When the average increase is a lot is more than the median, Marvinac explains, it’s because the data is top heavy, or there are some amazingly high amounts of hours being clocked by some MBA grads. One MBA, for example, claimed to be working a whopping 110 hours in his post-MBA job. Many report working in the 70 to 80 hour per week range, and a few actually reported working less hours per week.

The University of Michigan's Ross School of Business lost three places to fall out of the top 25, resting just outside at a rank of 26 this year.
2018 Rank & School2017 RankY-O-Y Change2016 Rank2015 Rank2014 Rank2013 RankFive-Year Trend
26. Michigan (Ross)23-3202423304
27. Oxford (Said)33628222324-3
28. Indian School of Business27-1293336346
29. SDA Bocconi22-72526313910
30. Georgetown (McDonough)40104442364010
31. IIM-Ahmedabad29-2242630265
32. Virginia (Darden)353273227353
33. University of Hong Kong39644282931-2
34. Shanghai Jiao Tong34————395577NR35
35. IIM-Bangalore4914628268NR36
36. Alliance Manchester30638354329-7
37. Eramus (Rotterdam)31642453932-5
37. UNC (Kenan-Flagler)436413933458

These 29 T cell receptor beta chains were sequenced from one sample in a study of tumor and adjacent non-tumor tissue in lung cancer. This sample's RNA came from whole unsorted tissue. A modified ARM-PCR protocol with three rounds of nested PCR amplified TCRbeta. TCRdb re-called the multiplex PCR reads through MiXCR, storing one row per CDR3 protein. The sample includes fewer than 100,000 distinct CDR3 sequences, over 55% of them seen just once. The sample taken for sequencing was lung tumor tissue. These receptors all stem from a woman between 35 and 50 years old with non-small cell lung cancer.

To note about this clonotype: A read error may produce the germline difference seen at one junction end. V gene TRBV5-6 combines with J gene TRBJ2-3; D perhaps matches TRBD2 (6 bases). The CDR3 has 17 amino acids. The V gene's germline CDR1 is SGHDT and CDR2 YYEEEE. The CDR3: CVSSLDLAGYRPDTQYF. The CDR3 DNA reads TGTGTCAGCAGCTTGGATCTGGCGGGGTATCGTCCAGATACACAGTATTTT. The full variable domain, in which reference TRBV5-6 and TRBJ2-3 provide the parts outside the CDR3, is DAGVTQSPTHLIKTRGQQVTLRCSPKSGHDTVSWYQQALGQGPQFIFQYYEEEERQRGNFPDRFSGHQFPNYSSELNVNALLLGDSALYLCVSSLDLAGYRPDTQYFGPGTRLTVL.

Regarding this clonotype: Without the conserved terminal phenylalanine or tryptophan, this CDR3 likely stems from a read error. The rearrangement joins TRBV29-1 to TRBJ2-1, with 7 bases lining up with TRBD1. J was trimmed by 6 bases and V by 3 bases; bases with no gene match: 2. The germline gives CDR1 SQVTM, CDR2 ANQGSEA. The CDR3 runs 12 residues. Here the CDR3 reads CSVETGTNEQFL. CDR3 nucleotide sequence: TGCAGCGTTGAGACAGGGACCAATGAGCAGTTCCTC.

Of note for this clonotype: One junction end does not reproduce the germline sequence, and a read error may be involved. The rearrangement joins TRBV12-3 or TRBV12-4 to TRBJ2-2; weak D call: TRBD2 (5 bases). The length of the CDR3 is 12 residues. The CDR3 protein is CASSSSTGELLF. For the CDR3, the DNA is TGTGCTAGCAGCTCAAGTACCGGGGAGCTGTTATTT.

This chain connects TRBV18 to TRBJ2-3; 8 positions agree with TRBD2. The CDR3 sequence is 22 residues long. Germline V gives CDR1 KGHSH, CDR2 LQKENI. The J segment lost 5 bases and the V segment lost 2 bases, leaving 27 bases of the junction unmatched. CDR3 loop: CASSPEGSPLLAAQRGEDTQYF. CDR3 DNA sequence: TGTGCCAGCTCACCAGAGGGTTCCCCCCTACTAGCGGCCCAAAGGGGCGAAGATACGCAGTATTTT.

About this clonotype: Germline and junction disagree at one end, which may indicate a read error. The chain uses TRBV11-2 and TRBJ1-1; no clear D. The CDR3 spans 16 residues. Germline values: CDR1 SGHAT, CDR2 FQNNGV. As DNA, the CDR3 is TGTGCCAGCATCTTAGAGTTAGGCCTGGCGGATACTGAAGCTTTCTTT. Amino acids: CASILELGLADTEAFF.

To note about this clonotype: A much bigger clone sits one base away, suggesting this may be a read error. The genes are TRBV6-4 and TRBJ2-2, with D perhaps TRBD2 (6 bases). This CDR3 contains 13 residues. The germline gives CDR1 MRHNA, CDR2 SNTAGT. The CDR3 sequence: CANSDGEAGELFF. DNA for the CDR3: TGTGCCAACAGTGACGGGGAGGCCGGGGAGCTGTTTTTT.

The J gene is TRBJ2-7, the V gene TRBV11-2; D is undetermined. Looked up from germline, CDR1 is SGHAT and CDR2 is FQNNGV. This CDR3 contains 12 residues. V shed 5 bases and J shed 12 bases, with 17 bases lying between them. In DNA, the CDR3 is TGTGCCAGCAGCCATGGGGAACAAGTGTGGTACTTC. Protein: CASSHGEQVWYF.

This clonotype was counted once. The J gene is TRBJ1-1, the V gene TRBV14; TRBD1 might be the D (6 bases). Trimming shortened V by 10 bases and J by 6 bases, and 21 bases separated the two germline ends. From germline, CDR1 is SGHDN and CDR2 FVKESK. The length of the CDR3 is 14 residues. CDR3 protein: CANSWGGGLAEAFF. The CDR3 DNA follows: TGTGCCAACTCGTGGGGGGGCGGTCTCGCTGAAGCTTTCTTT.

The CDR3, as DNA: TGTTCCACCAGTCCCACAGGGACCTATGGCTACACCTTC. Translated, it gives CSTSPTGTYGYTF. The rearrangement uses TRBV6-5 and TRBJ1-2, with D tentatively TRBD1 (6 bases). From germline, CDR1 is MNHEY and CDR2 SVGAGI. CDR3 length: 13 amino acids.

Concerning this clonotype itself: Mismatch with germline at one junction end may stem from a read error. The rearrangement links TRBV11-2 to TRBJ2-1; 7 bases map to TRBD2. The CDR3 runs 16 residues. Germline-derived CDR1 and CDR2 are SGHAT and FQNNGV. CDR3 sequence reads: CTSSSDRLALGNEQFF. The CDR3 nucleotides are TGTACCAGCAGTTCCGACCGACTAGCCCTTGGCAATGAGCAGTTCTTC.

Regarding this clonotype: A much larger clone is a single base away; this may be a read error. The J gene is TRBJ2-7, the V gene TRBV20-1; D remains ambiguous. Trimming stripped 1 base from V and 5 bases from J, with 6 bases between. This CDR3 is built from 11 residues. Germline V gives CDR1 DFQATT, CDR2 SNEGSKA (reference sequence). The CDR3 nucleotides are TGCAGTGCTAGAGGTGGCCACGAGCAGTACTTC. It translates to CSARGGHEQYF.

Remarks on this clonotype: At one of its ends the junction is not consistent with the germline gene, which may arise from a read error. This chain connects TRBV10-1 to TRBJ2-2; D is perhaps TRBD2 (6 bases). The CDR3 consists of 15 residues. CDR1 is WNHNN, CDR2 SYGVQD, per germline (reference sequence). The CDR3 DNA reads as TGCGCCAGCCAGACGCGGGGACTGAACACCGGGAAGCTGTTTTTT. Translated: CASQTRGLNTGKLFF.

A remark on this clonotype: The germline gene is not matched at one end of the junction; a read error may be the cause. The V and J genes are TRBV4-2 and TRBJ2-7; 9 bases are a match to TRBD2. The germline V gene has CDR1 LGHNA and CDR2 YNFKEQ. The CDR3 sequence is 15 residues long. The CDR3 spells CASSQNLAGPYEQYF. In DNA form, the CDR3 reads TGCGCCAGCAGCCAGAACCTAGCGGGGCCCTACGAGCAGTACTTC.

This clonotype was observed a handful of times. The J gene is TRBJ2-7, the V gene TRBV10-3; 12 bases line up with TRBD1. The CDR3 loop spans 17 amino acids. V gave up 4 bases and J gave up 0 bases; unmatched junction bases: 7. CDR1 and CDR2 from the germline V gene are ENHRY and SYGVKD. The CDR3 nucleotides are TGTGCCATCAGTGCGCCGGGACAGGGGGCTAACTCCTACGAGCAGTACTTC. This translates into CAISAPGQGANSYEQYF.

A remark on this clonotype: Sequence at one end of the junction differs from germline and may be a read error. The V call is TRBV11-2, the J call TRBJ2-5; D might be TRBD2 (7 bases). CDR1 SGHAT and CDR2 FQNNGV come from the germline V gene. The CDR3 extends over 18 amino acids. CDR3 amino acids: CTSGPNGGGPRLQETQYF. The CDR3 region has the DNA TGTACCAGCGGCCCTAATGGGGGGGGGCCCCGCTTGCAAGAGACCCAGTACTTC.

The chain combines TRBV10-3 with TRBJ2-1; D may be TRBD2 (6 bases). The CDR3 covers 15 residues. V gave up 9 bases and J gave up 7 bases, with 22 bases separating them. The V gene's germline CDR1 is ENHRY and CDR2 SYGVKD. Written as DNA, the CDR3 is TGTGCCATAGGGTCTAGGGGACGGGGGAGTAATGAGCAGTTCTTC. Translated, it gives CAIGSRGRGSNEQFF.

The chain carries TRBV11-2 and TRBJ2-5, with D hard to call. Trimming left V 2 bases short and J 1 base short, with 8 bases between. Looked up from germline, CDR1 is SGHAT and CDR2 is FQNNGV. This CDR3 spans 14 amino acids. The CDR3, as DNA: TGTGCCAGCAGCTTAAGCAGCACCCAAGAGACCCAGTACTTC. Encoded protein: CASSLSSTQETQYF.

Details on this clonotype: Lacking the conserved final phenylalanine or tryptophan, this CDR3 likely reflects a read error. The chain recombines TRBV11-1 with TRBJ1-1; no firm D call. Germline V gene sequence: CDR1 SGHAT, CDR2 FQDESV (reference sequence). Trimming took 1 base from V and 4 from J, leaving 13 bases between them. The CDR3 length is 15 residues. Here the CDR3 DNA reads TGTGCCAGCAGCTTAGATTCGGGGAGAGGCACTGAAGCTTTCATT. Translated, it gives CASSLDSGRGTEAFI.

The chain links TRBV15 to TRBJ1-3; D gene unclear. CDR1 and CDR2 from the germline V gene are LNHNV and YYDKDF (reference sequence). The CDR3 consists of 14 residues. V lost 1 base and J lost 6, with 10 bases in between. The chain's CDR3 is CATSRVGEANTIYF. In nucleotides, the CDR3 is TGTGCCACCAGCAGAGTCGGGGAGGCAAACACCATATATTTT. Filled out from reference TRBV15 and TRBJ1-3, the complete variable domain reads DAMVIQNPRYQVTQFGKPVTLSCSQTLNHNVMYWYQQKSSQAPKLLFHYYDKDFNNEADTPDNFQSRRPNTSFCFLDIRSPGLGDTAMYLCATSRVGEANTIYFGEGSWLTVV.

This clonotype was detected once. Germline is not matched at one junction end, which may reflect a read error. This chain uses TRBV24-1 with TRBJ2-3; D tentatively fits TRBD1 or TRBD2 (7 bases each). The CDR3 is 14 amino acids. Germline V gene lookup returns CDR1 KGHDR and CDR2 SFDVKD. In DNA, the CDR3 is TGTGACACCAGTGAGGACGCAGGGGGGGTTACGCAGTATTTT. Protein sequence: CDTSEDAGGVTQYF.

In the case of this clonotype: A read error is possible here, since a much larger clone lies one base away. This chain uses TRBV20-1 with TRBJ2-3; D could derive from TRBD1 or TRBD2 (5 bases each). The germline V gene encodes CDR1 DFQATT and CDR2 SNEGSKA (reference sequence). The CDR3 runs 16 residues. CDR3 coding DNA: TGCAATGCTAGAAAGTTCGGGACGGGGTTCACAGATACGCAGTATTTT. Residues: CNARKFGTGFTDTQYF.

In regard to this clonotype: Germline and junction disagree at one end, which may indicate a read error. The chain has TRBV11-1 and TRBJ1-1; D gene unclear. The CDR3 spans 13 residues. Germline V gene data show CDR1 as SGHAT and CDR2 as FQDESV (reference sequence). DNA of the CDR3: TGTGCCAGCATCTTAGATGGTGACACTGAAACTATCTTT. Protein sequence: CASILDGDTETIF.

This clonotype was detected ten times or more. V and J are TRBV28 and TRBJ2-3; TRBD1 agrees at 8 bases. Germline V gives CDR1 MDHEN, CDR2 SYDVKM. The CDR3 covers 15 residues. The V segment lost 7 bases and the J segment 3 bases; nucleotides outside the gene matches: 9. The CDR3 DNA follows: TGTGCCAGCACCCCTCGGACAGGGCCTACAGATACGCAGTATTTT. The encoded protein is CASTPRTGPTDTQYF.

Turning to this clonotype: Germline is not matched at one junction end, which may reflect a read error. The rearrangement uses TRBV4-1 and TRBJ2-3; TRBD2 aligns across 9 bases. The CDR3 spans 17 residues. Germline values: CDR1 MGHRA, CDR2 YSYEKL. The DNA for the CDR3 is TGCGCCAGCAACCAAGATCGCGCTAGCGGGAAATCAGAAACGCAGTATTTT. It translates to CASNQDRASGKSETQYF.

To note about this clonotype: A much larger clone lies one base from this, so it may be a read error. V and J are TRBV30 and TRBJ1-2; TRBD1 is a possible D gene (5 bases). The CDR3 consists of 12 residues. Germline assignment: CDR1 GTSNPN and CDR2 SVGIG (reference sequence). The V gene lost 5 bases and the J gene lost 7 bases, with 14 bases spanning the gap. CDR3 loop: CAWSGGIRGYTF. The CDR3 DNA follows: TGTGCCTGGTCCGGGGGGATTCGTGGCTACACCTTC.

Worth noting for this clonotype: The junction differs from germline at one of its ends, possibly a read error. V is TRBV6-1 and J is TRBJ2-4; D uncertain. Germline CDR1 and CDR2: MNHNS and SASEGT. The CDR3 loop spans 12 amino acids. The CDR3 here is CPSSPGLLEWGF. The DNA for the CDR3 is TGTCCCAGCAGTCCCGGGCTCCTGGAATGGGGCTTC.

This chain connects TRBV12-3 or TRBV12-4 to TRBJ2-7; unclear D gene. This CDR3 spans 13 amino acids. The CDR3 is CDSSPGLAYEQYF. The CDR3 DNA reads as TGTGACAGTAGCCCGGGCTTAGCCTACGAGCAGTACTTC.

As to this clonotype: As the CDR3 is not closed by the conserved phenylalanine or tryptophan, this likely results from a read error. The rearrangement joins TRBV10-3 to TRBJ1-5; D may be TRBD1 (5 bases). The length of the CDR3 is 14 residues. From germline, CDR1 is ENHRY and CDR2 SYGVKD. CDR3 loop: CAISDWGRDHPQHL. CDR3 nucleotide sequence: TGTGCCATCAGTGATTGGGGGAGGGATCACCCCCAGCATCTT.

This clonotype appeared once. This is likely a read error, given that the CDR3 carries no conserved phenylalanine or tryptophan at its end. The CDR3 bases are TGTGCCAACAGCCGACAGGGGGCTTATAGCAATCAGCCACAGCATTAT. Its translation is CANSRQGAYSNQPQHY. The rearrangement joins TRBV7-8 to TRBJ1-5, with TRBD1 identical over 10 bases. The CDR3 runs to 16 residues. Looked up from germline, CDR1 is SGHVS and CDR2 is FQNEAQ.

39. RenminNR————43NRNRNR————
40. Carnegie Mellon (Tepper)38-2333634433
41. Warwick44346382528-13
42. FudanNR————4755838947
43. CUHK36-72630NR27-15
44. Texas-Austin (McCombs)462474039462
45. Rice (Jones)641953433537-8
46. City (Cass)37-937454140-6
47. Emory (Goizueta)514555941492
48. Washington (Foster)41-74951567830
49. Singapore Mgt. UniversityNR————NRNRNRNR————
50. Washington (Olin)68188072646414

Imperial College in London leads this next group of schools on the 2018 Financial Times global MBA ranking. The University of Florida's Hough School cracks the list at 58th after being unranked for quite some time.
2018 Rank & School2017 RankY-O-Y Change2016 Rank2015 Rank2014 Rank2013 RankFive-Year Trend
51. Imperial College45-635344942-9
51. Sungkyunkwan54369594551————
51. Arizona State (Carey)576NR76878736
54. Georgia Tech617716571595
55. Maryland (Smith)52-351495050-4
55. Purdue (Krannert)6914NR48566813
57. Indiana (Kelley)47-1054624754-3
58. Florida (Hough)NR————NRNRNRNR————
59. USC (Marshall)48-115258658223
60. St. Gallen59-16067888222
61. Mannheim54-7495566698
61. Cranfield53-857454638-23
63. Australian Graduate School54-966756248-15
64. UC-Irvine (Merage)62-257434854-10
64. Durham7511667997NR————
66. Melbourne761087906862-4
67. Boston (Carroll)80136990829326
68. Ohio State (Fisher)63-5756070724
68. Brigham Young (Marriott)65-380NR93NR————
70. Lancaster42-28355077711
71. Wisconsin65-66870819120
72. Michigan State (Broad)58-1465545262-10
73. Vanderbilt (Owen)79671615953-20
73. Edinburgh911898NRNRNR————
75. Edhec74-184NRNRNR————
75. Penn State (Smeal)8914898662772